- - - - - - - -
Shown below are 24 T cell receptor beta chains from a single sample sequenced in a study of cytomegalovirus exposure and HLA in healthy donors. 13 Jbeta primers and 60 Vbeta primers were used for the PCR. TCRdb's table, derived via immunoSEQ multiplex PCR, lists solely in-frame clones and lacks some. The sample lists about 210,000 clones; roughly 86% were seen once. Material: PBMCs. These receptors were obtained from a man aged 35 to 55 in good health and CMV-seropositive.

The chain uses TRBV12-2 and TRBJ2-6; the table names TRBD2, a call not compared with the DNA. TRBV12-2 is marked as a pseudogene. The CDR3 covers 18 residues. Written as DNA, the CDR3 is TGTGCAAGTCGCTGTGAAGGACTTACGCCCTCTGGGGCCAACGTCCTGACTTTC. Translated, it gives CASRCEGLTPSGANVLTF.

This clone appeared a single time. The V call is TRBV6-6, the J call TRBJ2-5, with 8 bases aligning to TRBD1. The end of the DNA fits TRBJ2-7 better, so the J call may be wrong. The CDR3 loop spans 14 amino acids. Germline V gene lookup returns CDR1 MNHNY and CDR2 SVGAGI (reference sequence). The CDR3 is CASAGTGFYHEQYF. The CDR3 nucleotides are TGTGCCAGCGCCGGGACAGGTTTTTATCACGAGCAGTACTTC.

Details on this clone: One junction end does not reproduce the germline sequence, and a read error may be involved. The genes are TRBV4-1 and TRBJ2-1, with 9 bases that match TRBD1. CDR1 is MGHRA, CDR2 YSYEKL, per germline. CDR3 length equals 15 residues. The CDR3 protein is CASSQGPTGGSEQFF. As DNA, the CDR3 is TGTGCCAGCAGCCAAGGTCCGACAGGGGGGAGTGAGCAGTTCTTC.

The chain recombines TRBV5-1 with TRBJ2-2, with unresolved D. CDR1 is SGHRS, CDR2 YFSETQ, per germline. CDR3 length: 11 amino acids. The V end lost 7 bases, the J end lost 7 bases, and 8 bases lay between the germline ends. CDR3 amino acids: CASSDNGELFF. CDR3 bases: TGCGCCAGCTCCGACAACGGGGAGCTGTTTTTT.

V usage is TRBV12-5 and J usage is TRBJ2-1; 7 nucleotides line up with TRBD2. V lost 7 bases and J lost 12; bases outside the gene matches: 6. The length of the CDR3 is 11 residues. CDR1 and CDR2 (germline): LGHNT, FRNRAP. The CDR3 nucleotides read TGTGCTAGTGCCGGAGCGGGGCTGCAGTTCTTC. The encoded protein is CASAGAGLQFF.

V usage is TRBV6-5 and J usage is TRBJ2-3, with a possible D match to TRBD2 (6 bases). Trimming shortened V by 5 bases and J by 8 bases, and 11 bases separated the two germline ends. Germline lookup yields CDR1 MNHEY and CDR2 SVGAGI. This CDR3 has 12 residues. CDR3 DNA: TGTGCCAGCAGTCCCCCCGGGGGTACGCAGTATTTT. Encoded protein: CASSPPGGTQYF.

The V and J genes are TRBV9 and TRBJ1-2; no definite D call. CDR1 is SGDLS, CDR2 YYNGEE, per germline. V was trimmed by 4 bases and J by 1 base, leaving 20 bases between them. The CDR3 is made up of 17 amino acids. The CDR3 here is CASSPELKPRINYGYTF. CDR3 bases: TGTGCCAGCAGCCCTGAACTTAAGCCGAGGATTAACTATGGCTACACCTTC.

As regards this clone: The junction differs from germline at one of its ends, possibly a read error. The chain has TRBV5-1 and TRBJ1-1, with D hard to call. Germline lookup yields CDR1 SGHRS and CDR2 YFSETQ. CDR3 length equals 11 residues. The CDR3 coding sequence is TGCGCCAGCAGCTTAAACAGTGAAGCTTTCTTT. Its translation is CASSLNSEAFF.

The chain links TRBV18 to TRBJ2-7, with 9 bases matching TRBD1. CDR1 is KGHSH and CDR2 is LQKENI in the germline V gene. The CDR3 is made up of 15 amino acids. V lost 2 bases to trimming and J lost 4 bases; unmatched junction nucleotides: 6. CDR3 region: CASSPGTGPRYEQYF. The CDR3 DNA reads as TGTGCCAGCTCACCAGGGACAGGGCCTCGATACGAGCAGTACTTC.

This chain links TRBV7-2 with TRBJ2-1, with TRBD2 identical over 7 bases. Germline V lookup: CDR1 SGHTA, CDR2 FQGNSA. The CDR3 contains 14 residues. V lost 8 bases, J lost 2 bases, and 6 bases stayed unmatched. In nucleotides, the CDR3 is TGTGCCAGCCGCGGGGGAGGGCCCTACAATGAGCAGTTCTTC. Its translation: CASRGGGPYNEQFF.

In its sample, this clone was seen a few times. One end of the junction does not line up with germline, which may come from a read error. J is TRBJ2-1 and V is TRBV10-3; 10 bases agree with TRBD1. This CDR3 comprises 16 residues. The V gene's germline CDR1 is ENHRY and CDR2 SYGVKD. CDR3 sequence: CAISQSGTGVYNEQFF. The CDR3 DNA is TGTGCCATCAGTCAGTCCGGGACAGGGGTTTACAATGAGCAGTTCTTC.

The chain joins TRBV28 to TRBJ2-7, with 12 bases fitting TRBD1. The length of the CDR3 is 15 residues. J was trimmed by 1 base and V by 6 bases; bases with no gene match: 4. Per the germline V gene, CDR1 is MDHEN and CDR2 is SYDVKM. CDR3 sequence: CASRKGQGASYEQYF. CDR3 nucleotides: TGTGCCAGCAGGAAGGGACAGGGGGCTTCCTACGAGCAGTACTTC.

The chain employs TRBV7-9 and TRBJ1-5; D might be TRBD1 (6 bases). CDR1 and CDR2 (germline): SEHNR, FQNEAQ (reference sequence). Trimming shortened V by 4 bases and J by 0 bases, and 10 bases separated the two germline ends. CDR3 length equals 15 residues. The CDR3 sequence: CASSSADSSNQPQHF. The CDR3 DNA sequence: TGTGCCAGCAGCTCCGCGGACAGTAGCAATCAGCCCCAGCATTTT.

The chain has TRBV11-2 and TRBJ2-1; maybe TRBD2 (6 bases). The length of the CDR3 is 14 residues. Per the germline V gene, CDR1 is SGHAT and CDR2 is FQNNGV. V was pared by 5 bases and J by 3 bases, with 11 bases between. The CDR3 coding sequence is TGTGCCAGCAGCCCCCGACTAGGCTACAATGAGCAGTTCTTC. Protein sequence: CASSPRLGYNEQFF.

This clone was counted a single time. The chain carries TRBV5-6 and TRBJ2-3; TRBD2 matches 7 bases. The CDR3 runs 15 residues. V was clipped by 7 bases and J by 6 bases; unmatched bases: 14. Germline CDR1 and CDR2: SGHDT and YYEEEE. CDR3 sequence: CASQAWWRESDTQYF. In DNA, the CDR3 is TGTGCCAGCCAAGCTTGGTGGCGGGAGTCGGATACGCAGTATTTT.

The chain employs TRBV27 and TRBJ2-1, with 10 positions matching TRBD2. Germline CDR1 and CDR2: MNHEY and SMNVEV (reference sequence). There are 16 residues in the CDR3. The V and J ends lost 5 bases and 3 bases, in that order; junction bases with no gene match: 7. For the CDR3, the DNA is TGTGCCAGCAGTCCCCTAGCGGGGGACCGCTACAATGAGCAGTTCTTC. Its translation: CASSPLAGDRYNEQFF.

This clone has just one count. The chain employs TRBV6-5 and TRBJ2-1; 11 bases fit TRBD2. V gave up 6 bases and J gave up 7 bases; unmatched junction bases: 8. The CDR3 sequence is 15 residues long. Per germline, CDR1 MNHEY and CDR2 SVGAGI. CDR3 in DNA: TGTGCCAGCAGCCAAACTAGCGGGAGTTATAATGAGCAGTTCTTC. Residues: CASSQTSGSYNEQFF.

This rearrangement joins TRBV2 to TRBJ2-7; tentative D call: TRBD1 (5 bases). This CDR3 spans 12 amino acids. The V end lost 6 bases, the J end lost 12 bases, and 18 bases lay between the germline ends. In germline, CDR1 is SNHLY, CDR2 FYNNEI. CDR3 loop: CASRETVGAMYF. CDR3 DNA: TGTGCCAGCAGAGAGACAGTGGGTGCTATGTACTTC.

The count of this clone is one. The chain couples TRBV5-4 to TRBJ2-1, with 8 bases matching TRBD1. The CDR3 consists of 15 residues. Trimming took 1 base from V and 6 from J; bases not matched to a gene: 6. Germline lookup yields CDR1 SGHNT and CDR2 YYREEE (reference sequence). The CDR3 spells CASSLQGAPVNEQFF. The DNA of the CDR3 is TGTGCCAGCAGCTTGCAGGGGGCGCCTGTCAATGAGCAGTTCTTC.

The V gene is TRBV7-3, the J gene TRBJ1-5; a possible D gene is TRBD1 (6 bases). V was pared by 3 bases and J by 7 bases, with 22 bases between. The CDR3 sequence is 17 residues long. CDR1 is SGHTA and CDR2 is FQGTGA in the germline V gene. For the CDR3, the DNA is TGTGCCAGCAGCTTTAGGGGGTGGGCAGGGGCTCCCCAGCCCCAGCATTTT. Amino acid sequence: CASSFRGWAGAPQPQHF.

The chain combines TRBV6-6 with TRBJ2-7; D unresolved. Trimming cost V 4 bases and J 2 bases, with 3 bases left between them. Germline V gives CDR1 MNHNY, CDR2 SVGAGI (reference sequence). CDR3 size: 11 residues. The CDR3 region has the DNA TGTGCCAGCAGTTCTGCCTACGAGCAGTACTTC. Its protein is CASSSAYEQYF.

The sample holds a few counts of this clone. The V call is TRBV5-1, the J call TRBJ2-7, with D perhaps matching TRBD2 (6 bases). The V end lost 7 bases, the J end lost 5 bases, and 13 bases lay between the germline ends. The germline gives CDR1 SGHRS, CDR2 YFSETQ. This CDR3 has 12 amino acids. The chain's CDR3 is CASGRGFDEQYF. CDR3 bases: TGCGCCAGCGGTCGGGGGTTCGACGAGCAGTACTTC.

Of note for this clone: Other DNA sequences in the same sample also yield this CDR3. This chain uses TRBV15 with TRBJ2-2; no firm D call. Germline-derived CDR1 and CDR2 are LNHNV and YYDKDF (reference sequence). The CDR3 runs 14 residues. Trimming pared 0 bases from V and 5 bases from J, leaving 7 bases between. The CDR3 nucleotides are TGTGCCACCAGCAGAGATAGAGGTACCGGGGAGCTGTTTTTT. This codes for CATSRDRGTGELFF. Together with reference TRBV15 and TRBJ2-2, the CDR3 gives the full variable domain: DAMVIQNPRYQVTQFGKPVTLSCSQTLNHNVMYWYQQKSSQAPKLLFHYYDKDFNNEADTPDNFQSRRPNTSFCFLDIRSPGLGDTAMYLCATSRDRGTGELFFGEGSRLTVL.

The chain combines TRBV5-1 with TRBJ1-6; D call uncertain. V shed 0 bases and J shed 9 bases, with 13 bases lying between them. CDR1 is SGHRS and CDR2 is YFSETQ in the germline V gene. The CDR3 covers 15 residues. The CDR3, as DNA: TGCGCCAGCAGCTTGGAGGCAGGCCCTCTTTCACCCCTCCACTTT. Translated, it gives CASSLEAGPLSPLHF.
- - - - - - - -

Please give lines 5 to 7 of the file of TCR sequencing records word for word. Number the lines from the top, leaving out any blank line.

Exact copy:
The chain recombines TRBV5-1 with TRBJ2-2, with unresolved D. CDR1 is SGHRS, CDR2 YFSETQ, per germline. CDR3 length: 11 amino acids. The V end lost 7 bases, the J end lost 7 bases, and 8 bases lay between the germline ends. CDR3 amino acids: CASSDNGELFF. CDR3 bases: TGCGCCAGCTCCGACAACGGGGAGCTGTTTTTT.

V usage is TRBV12-5 and J usage is TRBJ2-1; 7 nucleotides line up with TRBD2. V lost 7 bases and J lost 12; bases outside the gene matches: 6. The length of the CDR3 is 11 residues. CDR1 and CDR2 (germline): LGHNT, FRNRAP. The CDR3 nucleotides read TGTGCTAGTGCCGGAGCGGGGCTGCAGTTCTTC. The encoded protein is CASAGAGLQFF.

V usage is TRBV6-5 and J usage is TRBJ2-3, with a possible D match to TRBD2 (6 bases). Trimming shortened V by 5 bases and J by 8 bases, and 11 bases separated the two germline ends. Germline lookup yields CDR1 MNHEY and CDR2 SVGAGI. This CDR3 has 12 residues. CDR3 DNA: TGTGCCAGCAGTCCCCCCGGGGGTACGCAGTATTTT. Encoded protein: CASSPPGGTQYF.